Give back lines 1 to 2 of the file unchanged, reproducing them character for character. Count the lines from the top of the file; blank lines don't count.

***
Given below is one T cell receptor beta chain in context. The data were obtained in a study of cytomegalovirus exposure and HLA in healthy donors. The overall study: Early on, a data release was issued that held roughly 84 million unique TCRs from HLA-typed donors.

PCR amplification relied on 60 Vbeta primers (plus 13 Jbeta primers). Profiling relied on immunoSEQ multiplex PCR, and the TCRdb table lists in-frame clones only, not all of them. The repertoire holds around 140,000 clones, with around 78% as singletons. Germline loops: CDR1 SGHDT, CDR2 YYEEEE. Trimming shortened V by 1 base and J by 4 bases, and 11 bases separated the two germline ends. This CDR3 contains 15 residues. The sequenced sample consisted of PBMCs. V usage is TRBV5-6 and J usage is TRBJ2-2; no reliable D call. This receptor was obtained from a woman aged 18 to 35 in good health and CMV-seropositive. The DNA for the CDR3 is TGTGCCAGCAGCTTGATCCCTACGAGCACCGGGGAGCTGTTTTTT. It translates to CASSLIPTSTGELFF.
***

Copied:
Given below is one T cell receptor beta chain in context. The data were obtained in a study of cytomegalovirus exposure and HLA in healthy donors. The overall study: Early on, a data release was issued that held roughly 84 million unique TCRs from HLA-typed donors.

PCR amplification relied on 60 Vbeta primers (plus 13 Jbeta primers). Profiling relied on immunoSEQ multiplex PCR, and the TCRdb table lists in-frame clones only, not all of them. The repertoire holds around 140,000 clones, with around 78% as singletons. Germline loops: CDR1 SGHDT, CDR2 YYEEEE. Trimming shortened V by 1 base and J by 4 bases, and 11 bases separated the two germline ends. This CDR3 contains 15 residues. The sequenced sample consisted of PBMCs. V usage is TRBV5-6 and J usage is TRBJ2-2; no reliable D call. This receptor was obtained from a woman aged 18 to 35 in good health and CMV-seropositive. The DNA for the CDR3 is TGTGCCAGCAGCTTGATCCCTACGAGCACCGGGGAGCTGTTTTTT. It translates to CASSLIPTSTGELFF.